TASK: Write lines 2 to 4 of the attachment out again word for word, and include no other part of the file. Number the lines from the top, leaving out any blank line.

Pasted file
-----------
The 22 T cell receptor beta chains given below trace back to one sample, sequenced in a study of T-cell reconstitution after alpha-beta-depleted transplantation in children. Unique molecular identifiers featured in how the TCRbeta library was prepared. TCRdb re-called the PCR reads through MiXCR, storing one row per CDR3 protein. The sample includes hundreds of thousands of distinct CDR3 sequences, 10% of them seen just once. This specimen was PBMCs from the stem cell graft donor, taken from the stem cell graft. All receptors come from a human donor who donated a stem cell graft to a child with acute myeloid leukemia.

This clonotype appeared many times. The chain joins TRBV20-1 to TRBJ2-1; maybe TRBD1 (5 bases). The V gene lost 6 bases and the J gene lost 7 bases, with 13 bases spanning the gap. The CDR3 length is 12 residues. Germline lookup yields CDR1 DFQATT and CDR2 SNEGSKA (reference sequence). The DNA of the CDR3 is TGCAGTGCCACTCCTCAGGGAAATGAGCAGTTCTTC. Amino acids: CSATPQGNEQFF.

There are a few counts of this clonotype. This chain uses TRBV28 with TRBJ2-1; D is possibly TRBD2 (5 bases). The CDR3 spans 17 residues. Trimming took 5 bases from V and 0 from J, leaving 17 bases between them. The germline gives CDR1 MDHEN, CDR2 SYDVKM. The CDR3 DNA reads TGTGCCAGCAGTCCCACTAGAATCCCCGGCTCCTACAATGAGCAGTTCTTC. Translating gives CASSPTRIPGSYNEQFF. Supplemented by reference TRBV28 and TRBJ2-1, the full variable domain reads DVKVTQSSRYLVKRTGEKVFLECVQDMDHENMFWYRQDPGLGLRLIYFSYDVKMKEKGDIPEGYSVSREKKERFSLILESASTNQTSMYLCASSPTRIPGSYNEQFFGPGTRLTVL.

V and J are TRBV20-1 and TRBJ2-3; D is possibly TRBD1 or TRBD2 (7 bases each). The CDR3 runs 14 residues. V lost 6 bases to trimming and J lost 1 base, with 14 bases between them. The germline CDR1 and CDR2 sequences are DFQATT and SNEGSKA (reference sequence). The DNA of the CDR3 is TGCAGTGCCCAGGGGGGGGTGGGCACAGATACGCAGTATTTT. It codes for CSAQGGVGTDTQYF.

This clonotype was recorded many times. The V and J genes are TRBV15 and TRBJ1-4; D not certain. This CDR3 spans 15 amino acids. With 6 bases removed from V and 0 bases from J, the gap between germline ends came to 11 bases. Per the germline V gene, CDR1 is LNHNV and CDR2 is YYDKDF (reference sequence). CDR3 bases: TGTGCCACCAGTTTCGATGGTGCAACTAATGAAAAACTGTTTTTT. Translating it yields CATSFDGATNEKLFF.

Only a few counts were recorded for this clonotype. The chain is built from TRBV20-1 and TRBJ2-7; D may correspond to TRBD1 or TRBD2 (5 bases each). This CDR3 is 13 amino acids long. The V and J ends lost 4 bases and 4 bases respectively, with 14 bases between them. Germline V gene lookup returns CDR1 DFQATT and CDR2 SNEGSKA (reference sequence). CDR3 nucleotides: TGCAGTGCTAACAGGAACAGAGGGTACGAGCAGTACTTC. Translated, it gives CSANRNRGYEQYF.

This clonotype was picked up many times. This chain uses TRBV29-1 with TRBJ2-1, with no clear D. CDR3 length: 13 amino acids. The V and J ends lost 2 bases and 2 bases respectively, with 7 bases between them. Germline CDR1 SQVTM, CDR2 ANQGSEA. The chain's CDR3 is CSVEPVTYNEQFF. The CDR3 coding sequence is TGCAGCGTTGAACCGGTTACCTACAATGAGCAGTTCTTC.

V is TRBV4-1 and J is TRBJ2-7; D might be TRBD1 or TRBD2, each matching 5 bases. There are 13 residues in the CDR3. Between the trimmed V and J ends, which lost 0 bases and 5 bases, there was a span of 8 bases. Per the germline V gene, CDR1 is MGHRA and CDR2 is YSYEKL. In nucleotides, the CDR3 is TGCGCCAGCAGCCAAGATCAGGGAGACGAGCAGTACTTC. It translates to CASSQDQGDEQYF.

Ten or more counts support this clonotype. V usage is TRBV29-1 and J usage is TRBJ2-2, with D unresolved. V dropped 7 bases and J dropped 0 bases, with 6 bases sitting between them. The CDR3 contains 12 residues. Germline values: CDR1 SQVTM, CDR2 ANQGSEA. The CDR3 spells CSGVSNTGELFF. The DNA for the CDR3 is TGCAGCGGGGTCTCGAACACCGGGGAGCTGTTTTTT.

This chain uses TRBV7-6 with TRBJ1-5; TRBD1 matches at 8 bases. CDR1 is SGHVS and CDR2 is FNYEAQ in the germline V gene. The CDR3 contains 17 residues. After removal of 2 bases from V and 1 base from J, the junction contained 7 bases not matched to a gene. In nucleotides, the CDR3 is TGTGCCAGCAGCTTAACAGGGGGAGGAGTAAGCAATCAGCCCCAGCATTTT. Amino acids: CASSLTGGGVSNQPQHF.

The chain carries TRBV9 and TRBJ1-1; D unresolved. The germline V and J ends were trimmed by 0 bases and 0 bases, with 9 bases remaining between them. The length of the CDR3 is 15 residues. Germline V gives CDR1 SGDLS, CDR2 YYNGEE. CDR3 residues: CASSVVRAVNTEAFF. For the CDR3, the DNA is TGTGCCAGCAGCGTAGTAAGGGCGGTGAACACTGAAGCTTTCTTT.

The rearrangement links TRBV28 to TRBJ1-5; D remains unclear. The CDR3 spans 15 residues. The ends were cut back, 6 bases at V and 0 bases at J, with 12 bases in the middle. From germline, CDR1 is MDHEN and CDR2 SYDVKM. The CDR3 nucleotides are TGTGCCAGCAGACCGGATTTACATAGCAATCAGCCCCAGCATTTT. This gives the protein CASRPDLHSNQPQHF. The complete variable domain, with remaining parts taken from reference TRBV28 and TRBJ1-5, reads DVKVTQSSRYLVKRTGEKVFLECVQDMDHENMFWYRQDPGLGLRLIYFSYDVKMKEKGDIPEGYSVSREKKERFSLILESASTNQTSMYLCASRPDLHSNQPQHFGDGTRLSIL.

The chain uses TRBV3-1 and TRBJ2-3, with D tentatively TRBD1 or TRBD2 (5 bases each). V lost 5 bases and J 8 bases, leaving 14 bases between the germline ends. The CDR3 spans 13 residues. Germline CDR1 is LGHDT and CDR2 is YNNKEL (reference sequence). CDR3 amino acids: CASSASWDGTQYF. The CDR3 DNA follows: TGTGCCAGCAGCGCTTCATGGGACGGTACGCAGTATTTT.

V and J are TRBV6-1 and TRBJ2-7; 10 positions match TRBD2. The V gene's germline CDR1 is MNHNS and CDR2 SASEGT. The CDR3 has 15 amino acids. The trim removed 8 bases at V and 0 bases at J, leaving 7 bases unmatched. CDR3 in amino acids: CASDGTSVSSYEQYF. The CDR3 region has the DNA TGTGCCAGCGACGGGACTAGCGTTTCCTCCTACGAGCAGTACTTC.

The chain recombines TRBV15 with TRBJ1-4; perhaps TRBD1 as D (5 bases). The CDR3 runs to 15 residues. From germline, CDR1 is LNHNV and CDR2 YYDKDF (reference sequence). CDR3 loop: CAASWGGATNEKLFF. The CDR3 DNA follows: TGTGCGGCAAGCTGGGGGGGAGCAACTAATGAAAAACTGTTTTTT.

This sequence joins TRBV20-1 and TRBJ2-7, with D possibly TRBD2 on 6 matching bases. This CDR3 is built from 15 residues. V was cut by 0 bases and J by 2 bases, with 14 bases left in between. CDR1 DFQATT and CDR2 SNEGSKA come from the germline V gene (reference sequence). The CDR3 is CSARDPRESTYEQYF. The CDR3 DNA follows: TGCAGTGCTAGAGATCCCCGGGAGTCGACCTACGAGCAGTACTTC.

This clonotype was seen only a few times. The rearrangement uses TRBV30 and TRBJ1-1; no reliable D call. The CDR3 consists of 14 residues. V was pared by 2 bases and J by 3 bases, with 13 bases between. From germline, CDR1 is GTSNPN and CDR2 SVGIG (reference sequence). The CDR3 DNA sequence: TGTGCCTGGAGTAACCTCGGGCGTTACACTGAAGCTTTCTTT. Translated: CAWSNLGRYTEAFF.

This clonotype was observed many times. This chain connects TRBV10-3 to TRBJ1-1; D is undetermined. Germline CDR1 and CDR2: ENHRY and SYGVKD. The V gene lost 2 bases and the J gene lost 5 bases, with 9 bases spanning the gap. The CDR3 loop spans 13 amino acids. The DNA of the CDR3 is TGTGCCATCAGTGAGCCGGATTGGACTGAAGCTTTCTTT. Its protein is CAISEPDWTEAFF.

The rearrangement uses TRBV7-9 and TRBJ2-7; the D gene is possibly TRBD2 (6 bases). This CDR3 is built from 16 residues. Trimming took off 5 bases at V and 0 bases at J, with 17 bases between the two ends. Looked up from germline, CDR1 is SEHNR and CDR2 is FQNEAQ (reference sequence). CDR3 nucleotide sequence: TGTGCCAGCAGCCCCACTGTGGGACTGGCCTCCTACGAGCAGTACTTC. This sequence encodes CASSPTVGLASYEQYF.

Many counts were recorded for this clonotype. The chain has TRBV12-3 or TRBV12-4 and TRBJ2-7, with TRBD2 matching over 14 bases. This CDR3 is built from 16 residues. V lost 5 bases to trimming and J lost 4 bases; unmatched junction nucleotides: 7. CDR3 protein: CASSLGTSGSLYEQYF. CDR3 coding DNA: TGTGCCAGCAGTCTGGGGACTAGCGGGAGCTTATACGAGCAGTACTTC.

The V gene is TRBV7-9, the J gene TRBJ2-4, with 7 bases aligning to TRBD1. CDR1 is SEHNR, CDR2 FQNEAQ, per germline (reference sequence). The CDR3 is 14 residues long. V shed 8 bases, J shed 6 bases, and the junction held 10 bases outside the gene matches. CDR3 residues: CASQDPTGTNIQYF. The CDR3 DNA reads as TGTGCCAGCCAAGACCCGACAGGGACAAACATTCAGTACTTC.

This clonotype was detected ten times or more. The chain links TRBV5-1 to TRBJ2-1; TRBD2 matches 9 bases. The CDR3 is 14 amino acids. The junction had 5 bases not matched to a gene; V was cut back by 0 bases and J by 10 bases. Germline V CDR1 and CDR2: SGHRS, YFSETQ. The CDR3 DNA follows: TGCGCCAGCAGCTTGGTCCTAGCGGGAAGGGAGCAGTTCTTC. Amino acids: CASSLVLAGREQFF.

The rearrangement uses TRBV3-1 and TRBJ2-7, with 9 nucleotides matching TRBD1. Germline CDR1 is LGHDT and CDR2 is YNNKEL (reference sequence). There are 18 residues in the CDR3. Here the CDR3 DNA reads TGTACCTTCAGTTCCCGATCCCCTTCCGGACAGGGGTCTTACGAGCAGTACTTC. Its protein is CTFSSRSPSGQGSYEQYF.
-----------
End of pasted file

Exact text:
This clonotype appeared many times. The chain joins TRBV20-1 to TRBJ2-1; maybe TRBD1 (5 bases). The V gene lost 6 bases and the J gene lost 7 bases, with 13 bases spanning the gap. The CDR3 length is 12 residues. Germline lookup yields CDR1 DFQATT and CDR2 SNEGSKA (reference sequence). The DNA of the CDR3 is TGCAGTGCCACTCCTCAGGGAAATGAGCAGTTCTTC. Amino acids: CSATPQGNEQFF.

There are a few counts of this clonotype. This chain uses TRBV28 with TRBJ2-1; D is possibly TRBD2 (5 bases). The CDR3 spans 17 residues. Trimming took 5 bases from V and 0 from J, leaving 17 bases between them. The germline gives CDR1 MDHEN, CDR2 SYDVKM. The CDR3 DNA reads TGTGCCAGCAGTCCCACTAGAATCCCCGGCTCCTACAATGAGCAGTTCTTC. Translating gives CASSPTRIPGSYNEQFF. Supplemented by reference TRBV28 and TRBJ2-1, the full variable domain reads DVKVTQSSRYLVKRTGEKVFLECVQDMDHENMFWYRQDPGLGLRLIYFSYDVKMKEKGDIPEGYSVSREKKERFSLILESASTNQTSMYLCASSPTRIPGSYNEQFFGPGTRLTVL.

V and J are TRBV20-1 and TRBJ2-3; D is possibly TRBD1 or TRBD2 (7 bases each). The CDR3 runs 14 residues. V lost 6 bases to trimming and J lost 1 base, with 14 bases between them. The germline CDR1 and CDR2 sequences are DFQATT and SNEGSKA (reference sequence). The DNA of the CDR3 is TGCAGTGCCCAGGGGGGGGTGGGCACAGATACGCAGTATTTT. It codes for CSAQGGVGTDTQYF.